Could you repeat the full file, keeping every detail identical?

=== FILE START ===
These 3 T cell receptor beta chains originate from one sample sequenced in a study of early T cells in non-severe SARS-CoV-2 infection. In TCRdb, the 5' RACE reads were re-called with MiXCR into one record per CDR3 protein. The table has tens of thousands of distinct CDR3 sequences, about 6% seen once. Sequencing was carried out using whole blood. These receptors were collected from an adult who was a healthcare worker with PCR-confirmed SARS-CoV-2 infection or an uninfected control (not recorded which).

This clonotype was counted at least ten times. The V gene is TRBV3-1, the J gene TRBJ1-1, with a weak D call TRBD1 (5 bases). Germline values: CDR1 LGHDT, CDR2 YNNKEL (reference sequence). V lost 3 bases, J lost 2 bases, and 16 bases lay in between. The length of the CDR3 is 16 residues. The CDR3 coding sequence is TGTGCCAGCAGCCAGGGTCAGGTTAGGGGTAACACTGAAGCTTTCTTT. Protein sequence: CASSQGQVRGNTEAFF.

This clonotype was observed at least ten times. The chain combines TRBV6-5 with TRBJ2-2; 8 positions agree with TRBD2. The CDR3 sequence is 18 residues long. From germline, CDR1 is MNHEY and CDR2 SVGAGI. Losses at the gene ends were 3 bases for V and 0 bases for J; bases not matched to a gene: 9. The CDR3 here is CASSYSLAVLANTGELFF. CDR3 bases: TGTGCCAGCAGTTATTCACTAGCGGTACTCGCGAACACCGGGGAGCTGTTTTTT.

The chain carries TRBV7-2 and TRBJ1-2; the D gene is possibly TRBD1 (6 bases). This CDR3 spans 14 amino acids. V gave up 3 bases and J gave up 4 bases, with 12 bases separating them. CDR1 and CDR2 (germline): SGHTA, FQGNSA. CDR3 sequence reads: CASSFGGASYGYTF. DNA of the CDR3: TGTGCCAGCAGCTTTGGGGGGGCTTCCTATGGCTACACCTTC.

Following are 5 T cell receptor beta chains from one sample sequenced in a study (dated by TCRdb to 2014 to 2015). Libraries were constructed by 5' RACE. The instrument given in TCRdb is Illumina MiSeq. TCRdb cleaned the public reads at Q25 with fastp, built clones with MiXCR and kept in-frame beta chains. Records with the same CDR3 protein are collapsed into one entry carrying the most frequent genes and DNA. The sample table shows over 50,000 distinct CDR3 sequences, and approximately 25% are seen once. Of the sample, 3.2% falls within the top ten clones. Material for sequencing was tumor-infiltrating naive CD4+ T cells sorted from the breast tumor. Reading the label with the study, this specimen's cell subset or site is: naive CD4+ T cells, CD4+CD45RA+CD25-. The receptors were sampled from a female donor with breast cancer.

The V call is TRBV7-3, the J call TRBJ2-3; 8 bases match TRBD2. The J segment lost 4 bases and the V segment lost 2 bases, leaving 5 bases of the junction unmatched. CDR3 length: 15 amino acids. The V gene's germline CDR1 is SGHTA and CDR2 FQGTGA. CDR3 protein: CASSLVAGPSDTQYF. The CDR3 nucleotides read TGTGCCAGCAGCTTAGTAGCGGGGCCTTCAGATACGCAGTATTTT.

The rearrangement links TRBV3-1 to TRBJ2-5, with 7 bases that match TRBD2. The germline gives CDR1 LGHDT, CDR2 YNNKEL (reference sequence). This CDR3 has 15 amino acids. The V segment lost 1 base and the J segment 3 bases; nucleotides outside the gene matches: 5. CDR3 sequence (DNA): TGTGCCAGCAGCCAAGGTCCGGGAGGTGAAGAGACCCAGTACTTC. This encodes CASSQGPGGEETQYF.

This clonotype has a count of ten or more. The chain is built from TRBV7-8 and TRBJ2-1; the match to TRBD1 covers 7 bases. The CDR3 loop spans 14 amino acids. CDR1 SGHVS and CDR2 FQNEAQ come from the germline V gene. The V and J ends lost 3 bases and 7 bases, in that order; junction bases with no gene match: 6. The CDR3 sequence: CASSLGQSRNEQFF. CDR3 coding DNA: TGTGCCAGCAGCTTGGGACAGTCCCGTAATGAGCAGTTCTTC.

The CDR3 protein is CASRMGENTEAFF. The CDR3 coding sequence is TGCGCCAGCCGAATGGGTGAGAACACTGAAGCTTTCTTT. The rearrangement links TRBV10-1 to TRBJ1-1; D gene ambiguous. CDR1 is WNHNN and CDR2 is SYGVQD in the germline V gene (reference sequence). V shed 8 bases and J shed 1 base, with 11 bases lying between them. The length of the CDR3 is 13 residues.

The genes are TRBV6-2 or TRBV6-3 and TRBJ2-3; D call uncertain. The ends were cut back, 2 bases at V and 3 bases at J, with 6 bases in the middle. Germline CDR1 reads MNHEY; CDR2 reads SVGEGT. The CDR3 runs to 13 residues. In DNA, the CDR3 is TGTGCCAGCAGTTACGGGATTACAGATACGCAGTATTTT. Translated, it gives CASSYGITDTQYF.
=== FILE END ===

These 3 T cell receptor beta chains originate from one sample sequenced in a study of early T cells in non-severe SARS-CoV-2 infection. In TCRdb, the 5' RACE reads were re-called with MiXCR into one record per CDR3 protein. The table has tens of thousands of distinct CDR3 sequences, about 6% seen once. Sequencing was carried out using whole blood. These receptors were collected from an adult who was a healthcare worker with PCR-confirmed SARS-CoV-2 infection or an uninfected control (not recorded which).

This clonotype was counted at least ten times. The V gene is TRBV3-1, the J gene TRBJ1-1, with a weak D call TRBD1 (5 bases). Germline values: CDR1 LGHDT, CDR2 YNNKEL (reference sequence). V lost 3 bases, J lost 2 bases, and 16 bases lay in between. The length of the CDR3 is 16 residues. The CDR3 coding sequence is TGTGCCAGCAGCCAGGGTCAGGTTAGGGGTAACACTGAAGCTTTCTTT. Protein sequence: CASSQGQVRGNTEAFF.

This clonotype was observed at least ten times. The chain combines TRBV6-5 with TRBJ2-2; 8 positions agree with TRBD2. The CDR3 sequence is 18 residues long. From germline, CDR1 is MNHEY and CDR2 SVGAGI. Losses at the gene ends were 3 bases for V and 0 bases for J; bases not matched to a gene: 9. The CDR3 here is CASSYSLAVLANTGELFF. CDR3 bases: TGTGCCAGCAGTTATTCACTAGCGGTACTCGCGAACACCGGGGAGCTGTTTTTT.

The chain carries TRBV7-2 and TRBJ1-2; the D gene is possibly TRBD1 (6 bases). This CDR3 spans 14 amino acids. V gave up 3 bases and J gave up 4 bases, with 12 bases separating them. CDR1 and CDR2 (germline): SGHTA, FQGNSA. CDR3 sequence reads: CASSFGGASYGYTF. DNA of the CDR3: TGTGCCAGCAGCTTTGGGGGGGCTTCCTATGGCTACACCTTC.

Following are 5 T cell receptor beta chains from one sample sequenced in a study (dated by TCRdb to 2014 to 2015). Libraries were constructed by 5' RACE. The instrument given in TCRdb is Illumina MiSeq. TCRdb cleaned the public reads at Q25 with fastp, built clones with MiXCR and kept in-frame beta chains. Records with the same CDR3 protein are collapsed into one entry carrying the most frequent genes and DNA. The sample table shows over 50,000 distinct CDR3 sequences, and approximately 25% are seen once. Of the sample, 3.2% falls within the top ten clones. Material for sequencing was tumor-infiltrating naive CD4+ T cells sorted from the breast tumor. Reading the label with the study, this specimen's cell subset or site is: naive CD4+ T cells, CD4+CD45RA+CD25-. The receptors were sampled from a female donor with breast cancer.

The V call is TRBV7-3, the J call TRBJ2-3; 8 bases match TRBD2. The J segment lost 4 bases and the V segment lost 2 bases, leaving 5 bases of the junction unmatched. CDR3 length: 15 amino acids. The V gene's germline CDR1 is SGHTA and CDR2 FQGTGA. CDR3 protein: CASSLVAGPSDTQYF. The CDR3 nucleotides read TGTGCCAGCAGCTTAGTAGCGGGGCCTTCAGATACGCAGTATTTT.

The rearrangement links TRBV3-1 to TRBJ2-5, with 7 bases that match TRBD2. The germline gives CDR1 LGHDT, CDR2 YNNKEL (reference sequence). This CDR3 has 15 amino acids. The V segment lost 1 base and the J segment 3 bases; nucleotides outside the gene matches: 5. CDR3 sequence (DNA): TGTGCCAGCAGCCAAGGTCCGGGAGGTGAAGAGACCCAGTACTTC. This encodes CASSQGPGGEETQYF.

This clonotype has a count of ten or more. The chain is built from TRBV7-8 and TRBJ2-1; the match to TRBD1 covers 7 bases. The CDR3 loop spans 14 amino acids. CDR1 SGHVS and CDR2 FQNEAQ come from the germline V gene. The V and J ends lost 3 bases and 7 bases, in that order; junction bases with no gene match: 6. The CDR3 sequence: CASSLGQSRNEQFF. CDR3 coding DNA: TGTGCCAGCAGCTTGGGACAGTCCCGTAATGAGCAGTTCTTC.

The CDR3 protein is CASRMGENTEAFF. The CDR3 coding sequence is TGCGCCAGCCGAATGGGTGAGAACACTGAAGCTTTCTTT. The rearrangement links TRBV10-1 to TRBJ1-1; D gene ambiguous. CDR1 is WNHNN and CDR2 is SYGVQD in the germline V gene (reference sequence). V shed 8 bases and J shed 1 base, with 11 bases lying between them. The length of the CDR3 is 13 residues.

The genes are TRBV6-2 or TRBV6-3 and TRBJ2-3; D call uncertain. The ends were cut back, 2 bases at V and 3 bases at J, with 6 bases in the middle. Germline CDR1 reads MNHEY; CDR2 reads SVGEGT. The CDR3 runs to 13 residues. In DNA, the CDR3 is TGTGCCAGCAGTTACGGGATTACAGATACGCAGTATTTT. Translated, it gives CASSYGITDTQYF.